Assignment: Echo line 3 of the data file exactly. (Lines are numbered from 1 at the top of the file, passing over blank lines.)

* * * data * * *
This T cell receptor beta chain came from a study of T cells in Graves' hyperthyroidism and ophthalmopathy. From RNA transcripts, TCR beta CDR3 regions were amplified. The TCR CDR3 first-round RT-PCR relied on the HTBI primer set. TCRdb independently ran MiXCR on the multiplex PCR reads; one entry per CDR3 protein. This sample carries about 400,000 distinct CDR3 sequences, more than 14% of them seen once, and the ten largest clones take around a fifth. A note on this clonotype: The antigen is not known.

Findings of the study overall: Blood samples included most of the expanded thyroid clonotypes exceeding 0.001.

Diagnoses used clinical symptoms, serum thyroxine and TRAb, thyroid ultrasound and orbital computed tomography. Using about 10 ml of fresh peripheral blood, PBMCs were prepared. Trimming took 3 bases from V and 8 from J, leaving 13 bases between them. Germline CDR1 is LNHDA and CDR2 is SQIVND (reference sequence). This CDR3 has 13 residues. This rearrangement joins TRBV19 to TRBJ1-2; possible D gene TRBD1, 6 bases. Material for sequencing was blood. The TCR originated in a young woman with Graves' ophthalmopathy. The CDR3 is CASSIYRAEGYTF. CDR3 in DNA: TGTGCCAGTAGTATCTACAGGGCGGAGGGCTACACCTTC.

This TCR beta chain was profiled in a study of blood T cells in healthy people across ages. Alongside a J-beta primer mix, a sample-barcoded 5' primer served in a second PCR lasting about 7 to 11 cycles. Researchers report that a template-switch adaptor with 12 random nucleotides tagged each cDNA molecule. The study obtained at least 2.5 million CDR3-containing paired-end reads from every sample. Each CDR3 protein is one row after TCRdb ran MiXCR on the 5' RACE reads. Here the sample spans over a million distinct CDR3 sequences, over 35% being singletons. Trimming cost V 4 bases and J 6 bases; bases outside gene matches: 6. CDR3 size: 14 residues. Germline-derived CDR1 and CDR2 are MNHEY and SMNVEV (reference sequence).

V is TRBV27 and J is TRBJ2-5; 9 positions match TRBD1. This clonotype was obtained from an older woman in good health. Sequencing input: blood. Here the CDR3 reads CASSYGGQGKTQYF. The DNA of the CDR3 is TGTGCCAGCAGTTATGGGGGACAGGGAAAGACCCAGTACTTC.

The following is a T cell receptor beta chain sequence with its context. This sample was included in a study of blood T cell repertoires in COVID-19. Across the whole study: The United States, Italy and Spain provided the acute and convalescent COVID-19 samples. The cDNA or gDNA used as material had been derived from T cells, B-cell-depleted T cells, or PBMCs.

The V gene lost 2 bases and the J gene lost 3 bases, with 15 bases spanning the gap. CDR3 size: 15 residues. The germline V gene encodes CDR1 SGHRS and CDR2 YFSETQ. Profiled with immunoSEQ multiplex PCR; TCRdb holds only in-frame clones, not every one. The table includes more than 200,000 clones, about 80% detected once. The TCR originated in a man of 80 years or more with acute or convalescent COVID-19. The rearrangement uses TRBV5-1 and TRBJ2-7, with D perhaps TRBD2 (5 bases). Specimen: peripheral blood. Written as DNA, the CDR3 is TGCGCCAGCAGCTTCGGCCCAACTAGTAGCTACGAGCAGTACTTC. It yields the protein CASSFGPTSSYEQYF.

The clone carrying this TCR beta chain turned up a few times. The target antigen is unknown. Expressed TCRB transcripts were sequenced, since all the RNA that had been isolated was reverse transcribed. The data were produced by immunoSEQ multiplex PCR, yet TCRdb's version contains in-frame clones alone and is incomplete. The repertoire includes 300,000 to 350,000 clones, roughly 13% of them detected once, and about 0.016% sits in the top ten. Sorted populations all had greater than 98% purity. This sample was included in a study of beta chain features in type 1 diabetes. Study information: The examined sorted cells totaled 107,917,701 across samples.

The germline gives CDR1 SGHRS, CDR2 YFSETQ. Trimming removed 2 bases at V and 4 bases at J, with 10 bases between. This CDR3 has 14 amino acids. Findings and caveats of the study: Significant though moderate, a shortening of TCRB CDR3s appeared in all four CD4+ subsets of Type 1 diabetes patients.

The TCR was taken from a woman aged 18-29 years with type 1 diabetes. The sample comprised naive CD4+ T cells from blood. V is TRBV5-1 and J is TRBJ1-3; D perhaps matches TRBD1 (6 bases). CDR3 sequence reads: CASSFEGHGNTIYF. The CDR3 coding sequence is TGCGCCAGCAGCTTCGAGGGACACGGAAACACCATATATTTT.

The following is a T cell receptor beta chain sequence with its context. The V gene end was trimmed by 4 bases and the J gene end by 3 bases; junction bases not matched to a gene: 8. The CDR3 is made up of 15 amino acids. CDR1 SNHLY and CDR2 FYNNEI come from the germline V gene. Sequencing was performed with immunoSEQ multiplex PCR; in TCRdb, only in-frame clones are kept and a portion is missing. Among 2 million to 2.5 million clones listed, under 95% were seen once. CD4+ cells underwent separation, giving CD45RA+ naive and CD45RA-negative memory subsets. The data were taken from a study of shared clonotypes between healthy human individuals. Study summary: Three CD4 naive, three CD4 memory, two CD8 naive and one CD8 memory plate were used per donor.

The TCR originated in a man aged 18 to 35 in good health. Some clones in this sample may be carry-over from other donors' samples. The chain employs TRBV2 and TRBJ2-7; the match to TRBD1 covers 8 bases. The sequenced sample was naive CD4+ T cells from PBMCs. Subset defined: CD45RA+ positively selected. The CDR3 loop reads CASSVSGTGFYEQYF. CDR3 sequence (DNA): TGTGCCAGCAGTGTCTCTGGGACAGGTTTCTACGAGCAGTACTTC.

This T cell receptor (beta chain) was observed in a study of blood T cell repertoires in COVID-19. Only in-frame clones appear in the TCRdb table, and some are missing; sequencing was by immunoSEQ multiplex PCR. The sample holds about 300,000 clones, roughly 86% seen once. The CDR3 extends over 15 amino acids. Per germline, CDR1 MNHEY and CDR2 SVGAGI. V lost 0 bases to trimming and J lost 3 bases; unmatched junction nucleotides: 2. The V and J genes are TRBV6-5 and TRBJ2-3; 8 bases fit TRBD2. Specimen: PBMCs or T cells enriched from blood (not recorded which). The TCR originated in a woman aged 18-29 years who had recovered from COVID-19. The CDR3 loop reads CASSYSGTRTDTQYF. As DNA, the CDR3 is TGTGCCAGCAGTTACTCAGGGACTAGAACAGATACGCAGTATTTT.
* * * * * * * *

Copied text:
Diagnoses used clinical symptoms, serum thyroxine and TRAb, thyroid ultrasound and orbital computed tomography. Using about 10 ml of fresh peripheral blood, PBMCs were prepared. Trimming took 3 bases from V and 8 from J, leaving 13 bases between them. Germline CDR1 is LNHDA and CDR2 is SQIVND (reference sequence). This CDR3 has 13 residues. This rearrangement joins TRBV19 to TRBJ1-2; possible D gene TRBD1, 6 bases. Material for sequencing was blood. The TCR originated in a young woman with Graves' ophthalmopathy. The CDR3 is CASSIYRAEGYTF. CDR3 in DNA: TGTGCCAGTAGTATCTACAGGGCGGAGGGCTACACCTTC.